Sliders begone! New app makes touchpad or tablet your interface to image editing bliss
posted Monday, March 25, 2013 at 9:46 PM EST
Have you ever wished you could spend a little less time fiddling with buttons and sliders while you're editing the results of your latest shooting session, and a little more time focusing on the photos or videos themselves? You're not alone; the folks at software company Arctic Whiteness -- creators of the Photographer's Toolbox plug-ins for Lightroom -- have made exactly the same observation, and they've come up with a solution.
The Touch, as its name might suggest, is a tactile interface that lets you use gestures much like those you're accustomed to from devices like smartphones to control your software, allowing you to put down your distraction (and carpal-tunnel)-inducing mouse -- at least for a while. The application is available only for Apple hardware, and relies on your possessing either a Macbook, Apple's Magic Trackpad accessory, or an iPad tablet. (If you opt for the latter, you'll also need an iOS app called The Touch Pad.)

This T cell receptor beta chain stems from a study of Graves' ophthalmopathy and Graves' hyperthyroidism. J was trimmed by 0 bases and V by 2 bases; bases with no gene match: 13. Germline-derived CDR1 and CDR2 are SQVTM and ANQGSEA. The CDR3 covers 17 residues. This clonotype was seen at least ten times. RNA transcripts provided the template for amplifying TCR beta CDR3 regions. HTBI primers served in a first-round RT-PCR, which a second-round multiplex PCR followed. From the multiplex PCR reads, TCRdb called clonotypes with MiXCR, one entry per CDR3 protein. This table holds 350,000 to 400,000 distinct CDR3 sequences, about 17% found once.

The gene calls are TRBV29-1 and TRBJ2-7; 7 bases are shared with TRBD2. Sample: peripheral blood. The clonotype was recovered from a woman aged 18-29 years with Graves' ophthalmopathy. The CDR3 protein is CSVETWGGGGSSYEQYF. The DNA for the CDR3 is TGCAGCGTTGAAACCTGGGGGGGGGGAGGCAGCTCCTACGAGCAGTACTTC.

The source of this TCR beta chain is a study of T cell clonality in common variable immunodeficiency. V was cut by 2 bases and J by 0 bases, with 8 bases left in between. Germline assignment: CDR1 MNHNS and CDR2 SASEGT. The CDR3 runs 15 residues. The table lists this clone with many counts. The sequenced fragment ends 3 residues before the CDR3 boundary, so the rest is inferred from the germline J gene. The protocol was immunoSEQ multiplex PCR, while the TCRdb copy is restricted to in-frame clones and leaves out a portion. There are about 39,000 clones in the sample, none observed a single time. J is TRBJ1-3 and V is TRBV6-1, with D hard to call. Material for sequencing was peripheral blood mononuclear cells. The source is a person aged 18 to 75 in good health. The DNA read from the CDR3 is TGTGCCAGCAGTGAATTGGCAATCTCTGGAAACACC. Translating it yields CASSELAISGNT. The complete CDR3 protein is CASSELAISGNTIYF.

Once installed, you can control two programs using touch gestures: Adobe Photoshop Lightroom, and Apple Final Cut Pro X. Some gestures are coupled with the keyboard, as well, to increase the range of functions available.
In Lightroom, you can change screen modes, navigate between images, control zoom, flags, and rating, and make adjustments to variables such as exposure, saturation, contrast, vibrance, and more. Fianl Cut Pro X support is similarly rich, allowing timeline and marker navigation, color grading, instrument selection, and even editing functionality such as in/out points, insertion, connection, and replacement of clips.
If you're using an iPad as your touch input device, the tablet also offers a customizable interface with guides to available gestures, adjustable brightness, and more.
Available immediately, The Touch for both Lightroom and Final Cut Pro X is priced at around €20 (or US$22, for American customers). A trial version is available, which will work free of charge for the first 300 gestures used. The Touch Pad, meanwhile, is free of charge. More details on The Touch's official website.
(via John Nack on Adobe)